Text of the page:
Onward!

 

 

 

 

 

 

 

 

 

 

 

 

 

Notes/References:

Reginald Hudlin:

Producer and Director for House Party (1990), Django Unchained (2012) and Marshall (2017)

Image Credit: Netflix, Billboard, Google

Youtube: The Black Godfather (Netflix 2019)

 

Qui Vive

Already, this year has been exceptionally trying, but I have chosen to serve and to give out what I need most – an encouraging word. My hope for you all today is that you do not become weary from expecting the good. I am so ready for the harvest that comes after the waiting…

Qui Vive by Ama Danesi

In whatever state we find ourselves

God is working out the opposite.

When we fall, He lifts us up.

When we are bound, He frees our souls.

In the face of certain defeat, He is working

out a victory that cannot be denied.

In our darkest nights and earnest watching – qui vive.

His love roars loud and clear above the taunting waves.

He calms our heartbeat to the rhythm of His breath.

He sent us a helpless baby as Savior of the world.

Once an alien in Egypt but rich in gold, silver, and myrrh.

The pain and suffering that He allows, ushers in

destiny and purpose. He plants in untilled soil, that the

harvest may be wild and unrestrained reaching to

the ends of the earth and places marked “x.”

In the face of sorrow, our hope & joy is His name –

Emmanuel, God with us.

 

Alert & hopeful,

AD.

Historical Fun Fact:

Even motor boats have a purpose and are remembered for their service. The USS Qui Vive (SP – 1004) was part of the United States Naval Fighting fleet from 1917 – 1919. She served as a patrol vessel then as a hospital boat in the 5th Naval District during World War 1. Originally built by the Hutchinson Brothers (Alexandria, NY) for Houston Barnard (Rochester, NY) she was chartered by the Navy until she was decommissioned and returned at the end of her naval career. Her current state is unknown but her work and service endure.
(Bio and image credit: NavSource.org /Wikipedia/Pixabay)

Grace for Our Moments in the New Year.

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For all our moments in this blessed new year, I pray for grace and wisdom that’s beyond ourselves.
We seek the True North.
Happy New Year!!🎆

This is Going to Hurt

This is how I know my brain is functioning optimally – I might be inspired but find that I lack that the motivation to do anything other than shopping, browsing, and surviving another day. However, today, I’m doing more than just survive – my laptop is open, and my words are blowing free as the ocean’s salty breeze into the world. The prospects of a new beginning and its uncertain end is daunting. Sometimes, when I have a great idea and maybe even a daring one, instinctively, like most of us do…I hesitate. Mistake. Big mistake.

Here is why you have to be figuratively crazy to walk out of that cushy job or even the crappy one that barely pays the rent – we dread failure and the often shameful and public consequences of making a mistake. In psychology, it is referred to as the “Spotlight Effect,” where we perceive that we are continually being judged by others. This triggers paranoia and self-doubt and sets off an alarm in the brain which then goes into overdrive to protect us from danger or hurting ourselves.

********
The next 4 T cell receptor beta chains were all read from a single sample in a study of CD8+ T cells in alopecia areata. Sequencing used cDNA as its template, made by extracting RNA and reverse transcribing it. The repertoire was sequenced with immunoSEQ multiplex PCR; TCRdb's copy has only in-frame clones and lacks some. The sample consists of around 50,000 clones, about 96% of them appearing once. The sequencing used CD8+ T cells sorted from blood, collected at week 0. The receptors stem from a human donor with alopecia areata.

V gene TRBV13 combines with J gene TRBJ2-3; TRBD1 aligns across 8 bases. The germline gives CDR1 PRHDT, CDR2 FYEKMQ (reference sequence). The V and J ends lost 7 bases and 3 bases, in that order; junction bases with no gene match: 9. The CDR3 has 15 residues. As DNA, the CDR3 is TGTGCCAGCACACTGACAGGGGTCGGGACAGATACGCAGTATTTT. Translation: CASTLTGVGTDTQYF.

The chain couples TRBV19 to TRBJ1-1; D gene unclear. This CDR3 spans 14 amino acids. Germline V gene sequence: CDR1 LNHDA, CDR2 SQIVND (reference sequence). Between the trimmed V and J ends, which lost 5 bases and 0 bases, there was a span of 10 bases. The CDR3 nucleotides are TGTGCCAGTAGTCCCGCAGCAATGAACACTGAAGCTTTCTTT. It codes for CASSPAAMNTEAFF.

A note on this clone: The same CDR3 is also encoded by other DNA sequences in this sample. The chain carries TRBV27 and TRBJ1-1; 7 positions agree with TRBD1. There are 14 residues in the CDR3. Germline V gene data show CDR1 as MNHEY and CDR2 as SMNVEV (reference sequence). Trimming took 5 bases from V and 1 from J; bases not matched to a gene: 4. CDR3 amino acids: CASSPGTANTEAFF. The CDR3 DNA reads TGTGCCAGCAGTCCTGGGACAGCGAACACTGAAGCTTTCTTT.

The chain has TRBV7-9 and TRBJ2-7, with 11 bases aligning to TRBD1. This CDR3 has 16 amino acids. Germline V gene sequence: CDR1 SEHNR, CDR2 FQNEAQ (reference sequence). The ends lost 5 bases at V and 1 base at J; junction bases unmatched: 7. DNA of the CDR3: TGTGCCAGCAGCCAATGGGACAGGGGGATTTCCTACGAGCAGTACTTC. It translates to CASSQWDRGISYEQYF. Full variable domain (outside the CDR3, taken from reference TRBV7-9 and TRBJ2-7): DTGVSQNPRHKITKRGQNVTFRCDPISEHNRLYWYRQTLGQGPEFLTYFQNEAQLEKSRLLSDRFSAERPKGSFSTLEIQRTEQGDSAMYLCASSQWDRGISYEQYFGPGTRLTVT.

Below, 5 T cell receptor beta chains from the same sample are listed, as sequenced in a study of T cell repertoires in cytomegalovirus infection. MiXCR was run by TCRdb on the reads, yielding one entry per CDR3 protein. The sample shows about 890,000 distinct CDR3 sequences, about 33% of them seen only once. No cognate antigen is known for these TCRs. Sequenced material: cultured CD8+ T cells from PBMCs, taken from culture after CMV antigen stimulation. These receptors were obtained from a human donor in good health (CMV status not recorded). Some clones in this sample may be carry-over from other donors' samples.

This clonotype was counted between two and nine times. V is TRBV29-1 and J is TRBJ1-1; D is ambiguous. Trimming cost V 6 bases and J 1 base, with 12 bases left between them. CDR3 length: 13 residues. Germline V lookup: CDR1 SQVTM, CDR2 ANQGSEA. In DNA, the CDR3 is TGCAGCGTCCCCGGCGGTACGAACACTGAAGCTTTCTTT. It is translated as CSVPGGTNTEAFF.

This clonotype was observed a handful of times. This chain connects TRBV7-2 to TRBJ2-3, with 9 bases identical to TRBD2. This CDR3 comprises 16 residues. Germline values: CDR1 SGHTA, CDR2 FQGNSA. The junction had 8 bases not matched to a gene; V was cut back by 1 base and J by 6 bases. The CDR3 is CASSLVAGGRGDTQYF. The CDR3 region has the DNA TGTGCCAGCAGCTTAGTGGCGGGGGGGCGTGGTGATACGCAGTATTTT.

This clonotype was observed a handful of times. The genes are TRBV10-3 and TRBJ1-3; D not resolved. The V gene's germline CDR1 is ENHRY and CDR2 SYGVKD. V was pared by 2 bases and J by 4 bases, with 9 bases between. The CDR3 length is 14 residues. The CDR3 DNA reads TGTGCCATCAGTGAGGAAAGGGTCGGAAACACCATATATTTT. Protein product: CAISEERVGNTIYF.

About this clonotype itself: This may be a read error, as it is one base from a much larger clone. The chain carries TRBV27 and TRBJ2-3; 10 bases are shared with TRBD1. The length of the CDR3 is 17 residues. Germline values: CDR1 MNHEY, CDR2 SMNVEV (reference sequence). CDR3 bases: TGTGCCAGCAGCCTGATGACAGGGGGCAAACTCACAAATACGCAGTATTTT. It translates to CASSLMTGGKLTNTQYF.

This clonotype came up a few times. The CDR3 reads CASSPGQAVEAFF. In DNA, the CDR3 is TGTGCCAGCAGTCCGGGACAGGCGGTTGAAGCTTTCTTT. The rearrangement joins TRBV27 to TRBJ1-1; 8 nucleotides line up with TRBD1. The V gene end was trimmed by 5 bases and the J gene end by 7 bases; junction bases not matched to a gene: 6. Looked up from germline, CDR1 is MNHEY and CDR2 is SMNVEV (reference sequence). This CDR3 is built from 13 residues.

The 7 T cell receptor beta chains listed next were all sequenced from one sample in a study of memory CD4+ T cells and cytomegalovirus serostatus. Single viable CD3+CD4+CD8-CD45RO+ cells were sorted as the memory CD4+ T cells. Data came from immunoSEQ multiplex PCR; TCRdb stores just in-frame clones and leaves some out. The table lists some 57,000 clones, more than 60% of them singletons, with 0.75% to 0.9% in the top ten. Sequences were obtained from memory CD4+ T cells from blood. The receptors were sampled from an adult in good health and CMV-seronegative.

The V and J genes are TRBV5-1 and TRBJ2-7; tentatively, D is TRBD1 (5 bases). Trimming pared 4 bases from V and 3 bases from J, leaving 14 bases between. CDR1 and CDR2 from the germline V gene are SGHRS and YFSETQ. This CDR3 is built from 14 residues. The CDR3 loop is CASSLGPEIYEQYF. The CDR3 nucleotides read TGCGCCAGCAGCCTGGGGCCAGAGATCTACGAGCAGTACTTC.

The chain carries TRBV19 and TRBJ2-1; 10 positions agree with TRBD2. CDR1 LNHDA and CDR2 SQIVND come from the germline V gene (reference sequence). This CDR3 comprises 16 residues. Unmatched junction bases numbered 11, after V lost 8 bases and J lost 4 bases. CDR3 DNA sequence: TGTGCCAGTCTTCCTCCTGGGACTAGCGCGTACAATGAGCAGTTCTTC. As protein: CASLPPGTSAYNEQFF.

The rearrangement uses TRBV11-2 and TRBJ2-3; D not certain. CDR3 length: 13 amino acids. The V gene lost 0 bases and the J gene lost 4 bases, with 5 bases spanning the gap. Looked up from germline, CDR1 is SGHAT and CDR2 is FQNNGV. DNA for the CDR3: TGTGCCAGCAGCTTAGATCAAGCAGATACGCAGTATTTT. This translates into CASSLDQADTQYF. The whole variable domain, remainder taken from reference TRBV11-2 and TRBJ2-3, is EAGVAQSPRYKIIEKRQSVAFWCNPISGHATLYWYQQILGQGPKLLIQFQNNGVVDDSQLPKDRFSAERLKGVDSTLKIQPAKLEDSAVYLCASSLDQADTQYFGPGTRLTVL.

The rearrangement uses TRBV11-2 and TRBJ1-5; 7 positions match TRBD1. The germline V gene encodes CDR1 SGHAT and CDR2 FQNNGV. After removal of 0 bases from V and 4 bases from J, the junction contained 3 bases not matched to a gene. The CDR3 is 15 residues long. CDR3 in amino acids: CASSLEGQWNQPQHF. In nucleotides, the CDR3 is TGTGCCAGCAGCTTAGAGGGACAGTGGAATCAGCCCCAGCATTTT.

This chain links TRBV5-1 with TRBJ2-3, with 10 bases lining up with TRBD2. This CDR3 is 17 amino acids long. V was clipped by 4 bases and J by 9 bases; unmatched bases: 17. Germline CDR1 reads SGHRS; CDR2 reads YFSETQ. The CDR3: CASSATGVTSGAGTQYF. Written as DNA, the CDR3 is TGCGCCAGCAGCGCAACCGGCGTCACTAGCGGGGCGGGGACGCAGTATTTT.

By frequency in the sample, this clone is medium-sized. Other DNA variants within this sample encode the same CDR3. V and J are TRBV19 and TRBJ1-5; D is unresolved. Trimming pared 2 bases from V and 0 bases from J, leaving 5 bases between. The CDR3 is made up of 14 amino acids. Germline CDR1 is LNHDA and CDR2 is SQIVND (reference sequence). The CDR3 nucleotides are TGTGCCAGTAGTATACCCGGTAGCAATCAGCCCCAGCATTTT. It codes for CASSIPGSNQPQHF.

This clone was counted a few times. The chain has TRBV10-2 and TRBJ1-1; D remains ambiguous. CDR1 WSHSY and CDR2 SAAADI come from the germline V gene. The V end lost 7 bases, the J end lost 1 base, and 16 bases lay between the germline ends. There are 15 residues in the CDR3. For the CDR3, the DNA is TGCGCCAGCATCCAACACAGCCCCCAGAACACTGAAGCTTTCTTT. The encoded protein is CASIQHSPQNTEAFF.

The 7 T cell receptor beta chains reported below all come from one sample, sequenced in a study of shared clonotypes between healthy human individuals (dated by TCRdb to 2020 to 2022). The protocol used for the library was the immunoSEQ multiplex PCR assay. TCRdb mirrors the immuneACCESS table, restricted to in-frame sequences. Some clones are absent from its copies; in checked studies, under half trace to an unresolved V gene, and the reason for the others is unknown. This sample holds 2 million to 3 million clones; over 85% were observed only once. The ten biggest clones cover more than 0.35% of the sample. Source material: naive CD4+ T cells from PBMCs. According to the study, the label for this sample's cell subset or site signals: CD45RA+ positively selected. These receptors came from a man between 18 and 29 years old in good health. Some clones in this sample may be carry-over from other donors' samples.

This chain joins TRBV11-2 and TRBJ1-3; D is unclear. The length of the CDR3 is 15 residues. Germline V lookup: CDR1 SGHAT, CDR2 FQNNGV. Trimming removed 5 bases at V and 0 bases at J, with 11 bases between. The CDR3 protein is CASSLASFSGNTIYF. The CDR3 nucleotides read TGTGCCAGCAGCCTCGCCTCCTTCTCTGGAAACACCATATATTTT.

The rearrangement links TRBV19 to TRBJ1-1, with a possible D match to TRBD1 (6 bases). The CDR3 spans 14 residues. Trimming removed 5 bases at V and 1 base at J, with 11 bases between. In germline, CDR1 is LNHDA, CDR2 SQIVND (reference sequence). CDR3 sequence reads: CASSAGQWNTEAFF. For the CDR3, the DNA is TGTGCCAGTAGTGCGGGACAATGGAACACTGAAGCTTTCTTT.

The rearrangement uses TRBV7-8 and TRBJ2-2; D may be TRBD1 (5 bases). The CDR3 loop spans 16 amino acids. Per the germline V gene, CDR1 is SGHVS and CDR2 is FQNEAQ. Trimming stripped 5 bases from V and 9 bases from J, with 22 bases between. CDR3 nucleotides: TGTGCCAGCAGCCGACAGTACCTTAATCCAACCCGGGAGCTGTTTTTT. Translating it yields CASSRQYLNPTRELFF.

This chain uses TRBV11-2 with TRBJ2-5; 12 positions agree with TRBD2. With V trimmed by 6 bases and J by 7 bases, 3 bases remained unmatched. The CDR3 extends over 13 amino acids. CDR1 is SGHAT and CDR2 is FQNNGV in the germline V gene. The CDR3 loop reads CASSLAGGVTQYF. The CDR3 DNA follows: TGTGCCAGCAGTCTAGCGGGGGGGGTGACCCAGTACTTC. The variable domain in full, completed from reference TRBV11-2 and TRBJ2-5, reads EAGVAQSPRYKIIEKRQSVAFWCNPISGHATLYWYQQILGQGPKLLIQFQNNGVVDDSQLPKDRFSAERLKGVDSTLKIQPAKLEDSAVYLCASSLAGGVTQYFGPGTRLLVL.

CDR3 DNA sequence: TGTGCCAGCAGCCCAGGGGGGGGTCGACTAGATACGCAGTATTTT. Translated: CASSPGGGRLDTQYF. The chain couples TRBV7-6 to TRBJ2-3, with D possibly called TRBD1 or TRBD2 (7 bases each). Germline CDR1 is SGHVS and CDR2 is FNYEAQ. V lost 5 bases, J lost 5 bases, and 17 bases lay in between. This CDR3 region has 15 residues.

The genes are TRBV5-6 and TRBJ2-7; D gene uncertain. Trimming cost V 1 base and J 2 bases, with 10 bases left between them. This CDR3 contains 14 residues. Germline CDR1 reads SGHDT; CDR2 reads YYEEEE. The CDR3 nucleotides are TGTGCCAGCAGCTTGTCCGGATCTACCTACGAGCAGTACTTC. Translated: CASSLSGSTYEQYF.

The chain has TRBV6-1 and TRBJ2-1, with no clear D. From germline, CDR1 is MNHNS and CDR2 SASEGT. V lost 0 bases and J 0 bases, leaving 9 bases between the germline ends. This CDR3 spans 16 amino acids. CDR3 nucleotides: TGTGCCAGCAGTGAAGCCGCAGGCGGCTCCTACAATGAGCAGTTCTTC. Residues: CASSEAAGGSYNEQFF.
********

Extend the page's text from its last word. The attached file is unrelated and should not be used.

The brain is doing its job when it magnifies all the risk implications, the certain pitfalls ahead, the strain on the body, mind, and resources that executing a grand adventure would entail. It knows we have three basic human needs – food, clothing, and shelter. Anything beyond these is asking for pain, and when the brain senses an overreach, it acts as an exceptionally effective lever. It will respond to your hesitation and uncertainty with a resounding, “No, we are not doing that !”  Our brains would also love this excerpt from The One Song* poem by Mark Strand (1990 U.S. Poet Laureate & 1999 Pulitzer Prize for Poetry):

I prefer to sit all day

like a sack in a chair

and to lie all night

like a stone in my bed.

 

When food comes

I open my mouth.

When sleep comes

I close my eyes.

But we are not sacks or stones, and yes, we do need to eat and sleep but manifesting our ideas makes us thriving human-beings and is an ongoing and painful growing process that requires planning, strategy, and taking chances. Let’s not analyze our plans to the point of paralysis or death. Per the Spotlight Effect, the perception of being under constant scrutiny is unrealistic. People pay less attention to other’s mistakes and failures than we think. Another reason we have halls of fame and awards, the focus goes to those who tried and failed till they eventually had success.

That’s why Mel Robbins, author, and speaker, said, “Motivation is garbage.” This might come off as extreme, but I think people confuse the need to survive with motivation because she explains that we are never going to feel like doing the things that are tough, difficult, scary, or new. And so we can right now, stop waiting for motivation and just make decisions that we will follow through on.

We are one risky decision away from a totally different life. Our futures are determined by micro-moments of insanity and boldness, slight shifts in perspective, and crucial decisions to be kinder and bigger. And when you are at a crossroad, tell your conscientious brain before it stops you that, “Yep, this is going to hurt.” As the Good Book says, “Write the vision, make it plain, run with it…and at the end, it will speak.”** Till we get to that end, let’s embrace the pain that helps us evolve.

 

Sources:

* Poulin, A. 2006. Contemporary American poetry. Boston, Mass: Houghton Mifflin. p.586

**Habakkuk 2:3 (para.)

Image Credit: Pixabay